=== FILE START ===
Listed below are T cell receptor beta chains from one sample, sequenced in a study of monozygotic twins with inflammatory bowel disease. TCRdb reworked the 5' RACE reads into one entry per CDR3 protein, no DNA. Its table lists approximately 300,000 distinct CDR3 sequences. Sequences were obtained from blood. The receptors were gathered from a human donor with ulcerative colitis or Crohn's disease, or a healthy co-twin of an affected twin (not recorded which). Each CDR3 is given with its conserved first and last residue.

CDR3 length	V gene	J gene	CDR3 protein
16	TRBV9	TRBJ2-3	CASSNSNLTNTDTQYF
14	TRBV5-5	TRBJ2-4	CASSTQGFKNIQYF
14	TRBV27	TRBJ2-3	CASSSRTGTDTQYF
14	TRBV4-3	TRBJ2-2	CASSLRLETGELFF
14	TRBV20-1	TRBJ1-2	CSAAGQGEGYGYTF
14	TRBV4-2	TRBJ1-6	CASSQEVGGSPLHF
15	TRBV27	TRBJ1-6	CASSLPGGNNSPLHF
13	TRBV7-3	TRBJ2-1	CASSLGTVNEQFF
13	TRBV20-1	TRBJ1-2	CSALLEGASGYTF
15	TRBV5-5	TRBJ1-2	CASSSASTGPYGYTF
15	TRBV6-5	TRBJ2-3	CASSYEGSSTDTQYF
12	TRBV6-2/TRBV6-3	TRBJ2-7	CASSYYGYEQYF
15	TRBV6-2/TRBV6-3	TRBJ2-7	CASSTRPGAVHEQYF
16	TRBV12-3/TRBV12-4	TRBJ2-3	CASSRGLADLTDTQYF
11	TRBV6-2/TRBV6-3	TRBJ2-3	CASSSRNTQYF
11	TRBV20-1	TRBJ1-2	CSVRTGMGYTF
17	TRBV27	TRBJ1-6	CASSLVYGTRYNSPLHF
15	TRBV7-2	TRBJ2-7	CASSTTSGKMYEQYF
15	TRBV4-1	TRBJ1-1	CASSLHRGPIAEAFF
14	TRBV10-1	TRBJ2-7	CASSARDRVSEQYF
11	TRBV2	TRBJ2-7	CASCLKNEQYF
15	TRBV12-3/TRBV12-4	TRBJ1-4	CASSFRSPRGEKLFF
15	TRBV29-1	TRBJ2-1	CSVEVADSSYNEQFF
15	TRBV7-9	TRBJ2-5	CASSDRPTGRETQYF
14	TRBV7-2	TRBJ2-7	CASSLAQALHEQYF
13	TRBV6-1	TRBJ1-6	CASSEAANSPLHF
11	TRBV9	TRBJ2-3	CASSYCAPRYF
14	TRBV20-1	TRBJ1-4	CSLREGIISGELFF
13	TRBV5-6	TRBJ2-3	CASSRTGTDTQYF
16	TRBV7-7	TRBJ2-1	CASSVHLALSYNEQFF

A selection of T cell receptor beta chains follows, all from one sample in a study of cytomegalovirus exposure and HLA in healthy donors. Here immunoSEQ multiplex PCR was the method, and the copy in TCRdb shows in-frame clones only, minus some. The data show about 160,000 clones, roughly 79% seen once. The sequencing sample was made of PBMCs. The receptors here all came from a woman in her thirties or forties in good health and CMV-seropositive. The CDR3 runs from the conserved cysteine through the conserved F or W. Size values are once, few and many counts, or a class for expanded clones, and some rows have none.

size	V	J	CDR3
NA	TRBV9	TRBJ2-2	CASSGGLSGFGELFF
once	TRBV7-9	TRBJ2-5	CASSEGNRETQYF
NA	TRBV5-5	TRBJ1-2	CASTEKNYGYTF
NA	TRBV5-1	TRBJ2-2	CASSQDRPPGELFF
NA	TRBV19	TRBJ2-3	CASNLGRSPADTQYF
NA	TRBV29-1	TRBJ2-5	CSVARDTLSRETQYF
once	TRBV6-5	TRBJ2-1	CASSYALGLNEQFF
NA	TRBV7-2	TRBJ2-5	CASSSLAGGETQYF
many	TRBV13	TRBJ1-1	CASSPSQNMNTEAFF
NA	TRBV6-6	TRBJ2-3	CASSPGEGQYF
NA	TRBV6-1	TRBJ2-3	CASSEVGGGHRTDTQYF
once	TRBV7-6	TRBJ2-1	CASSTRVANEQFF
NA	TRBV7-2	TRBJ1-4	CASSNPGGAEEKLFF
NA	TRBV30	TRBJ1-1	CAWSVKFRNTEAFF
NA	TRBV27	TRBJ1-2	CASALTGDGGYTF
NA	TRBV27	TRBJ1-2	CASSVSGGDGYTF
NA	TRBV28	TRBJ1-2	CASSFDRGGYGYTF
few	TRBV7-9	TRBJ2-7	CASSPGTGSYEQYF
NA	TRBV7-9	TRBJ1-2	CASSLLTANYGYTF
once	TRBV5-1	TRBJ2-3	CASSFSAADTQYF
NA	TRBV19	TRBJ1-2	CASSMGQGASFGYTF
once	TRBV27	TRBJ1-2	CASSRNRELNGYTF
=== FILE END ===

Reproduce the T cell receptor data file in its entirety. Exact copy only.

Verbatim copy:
Listed below are T cell receptor beta chains from one sample, sequenced in a study of monozygotic twins with inflammatory bowel disease. TCRdb reworked the 5' RACE reads into one entry per CDR3 protein, no DNA. Its table lists approximately 300,000 distinct CDR3 sequences. Sequences were obtained from blood. The receptors were gathered from a human donor with ulcerative colitis or Crohn's disease, or a healthy co-twin of an affected twin (not recorded which). Each CDR3 is given with its conserved first and last residue.

CDR3 length	V gene	J gene	CDR3 protein
16	TRBV9	TRBJ2-3	CASSNSNLTNTDTQYF
14	TRBV5-5	TRBJ2-4	CASSTQGFKNIQYF
14	TRBV27	TRBJ2-3	CASSSRTGTDTQYF
14	TRBV4-3	TRBJ2-2	CASSLRLETGELFF
14	TRBV20-1	TRBJ1-2	CSAAGQGEGYGYTF
14	TRBV4-2	TRBJ1-6	CASSQEVGGSPLHF
15	TRBV27	TRBJ1-6	CASSLPGGNNSPLHF
13	TRBV7-3	TRBJ2-1	CASSLGTVNEQFF
13	TRBV20-1	TRBJ1-2	CSALLEGASGYTF
15	TRBV5-5	TRBJ1-2	CASSSASTGPYGYTF
15	TRBV6-5	TRBJ2-3	CASSYEGSSTDTQYF
12	TRBV6-2/TRBV6-3	TRBJ2-7	CASSYYGYEQYF
15	TRBV6-2/TRBV6-3	TRBJ2-7	CASSTRPGAVHEQYF
16	TRBV12-3/TRBV12-4	TRBJ2-3	CASSRGLADLTDTQYF
11	TRBV6-2/TRBV6-3	TRBJ2-3	CASSSRNTQYF
11	TRBV20-1	TRBJ1-2	CSVRTGMGYTF
17	TRBV27	TRBJ1-6	CASSLVYGTRYNSPLHF
15	TRBV7-2	TRBJ2-7	CASSTTSGKMYEQYF
15	TRBV4-1	TRBJ1-1	CASSLHRGPIAEAFF
14	TRBV10-1	TRBJ2-7	CASSARDRVSEQYF
11	TRBV2	TRBJ2-7	CASCLKNEQYF
15	TRBV12-3/TRBV12-4	TRBJ1-4	CASSFRSPRGEKLFF
15	TRBV29-1	TRBJ2-1	CSVEVADSSYNEQFF
15	TRBV7-9	TRBJ2-5	CASSDRPTGRETQYF
14	TRBV7-2	TRBJ2-7	CASSLAQALHEQYF
13	TRBV6-1	TRBJ1-6	CASSEAANSPLHF
11	TRBV9	TRBJ2-3	CASSYCAPRYF
14	TRBV20-1	TRBJ1-4	CSLREGIISGELFF
13	TRBV5-6	TRBJ2-3	CASSRTGTDTQYF
16	TRBV7-7	TRBJ2-1	CASSVHLALSYNEQFF

A selection of T cell receptor beta chains follows, all from one sample in a study of cytomegalovirus exposure and HLA in healthy donors. Here immunoSEQ multiplex PCR was the method, and the copy in TCRdb shows in-frame clones only, minus some. The data show about 160,000 clones, roughly 79% seen once. The sequencing sample was made of PBMCs. The receptors here all came from a woman in her thirties or forties in good health and CMV-seropositive. The CDR3 runs from the conserved cysteine through the conserved F or W. Size values are once, few and many counts, or a class for expanded clones, and some rows have none.

size	V	J	CDR3
NA	TRBV9	TRBJ2-2	CASSGGLSGFGELFF
once	TRBV7-9	TRBJ2-5	CASSEGNRETQYF
NA	TRBV5-5	TRBJ1-2	CASTEKNYGYTF
NA	TRBV5-1	TRBJ2-2	CASSQDRPPGELFF
NA	TRBV19	TRBJ2-3	CASNLGRSPADTQYF
NA	TRBV29-1	TRBJ2-5	CSVARDTLSRETQYF
once	TRBV6-5	TRBJ2-1	CASSYALGLNEQFF
NA	TRBV7-2	TRBJ2-5	CASSSLAGGETQYF
many	TRBV13	TRBJ1-1	CASSPSQNMNTEAFF
NA	TRBV6-6	TRBJ2-3	CASSPGEGQYF
NA	TRBV6-1	TRBJ2-3	CASSEVGGGHRTDTQYF
once	TRBV7-6	TRBJ2-1	CASSTRVANEQFF
NA	TRBV7-2	TRBJ1-4	CASSNPGGAEEKLFF
NA	TRBV30	TRBJ1-1	CAWSVKFRNTEAFF
NA	TRBV27	TRBJ1-2	CASALTGDGGYTF
NA	TRBV27	TRBJ1-2	CASSVSGGDGYTF
NA	TRBV28	TRBJ1-2	CASSFDRGGYGYTF
few	TRBV7-9	TRBJ2-7	CASSPGTGSYEQYF
NA	TRBV7-9	TRBJ1-2	CASSLLTANYGYTF
once	TRBV5-1	TRBJ2-3	CASSFSAADTQYF
NA	TRBV19	TRBJ1-2	CASSMGQGASFGYTF
once	TRBV27	TRBJ1-2	CASSRNRELNGYTF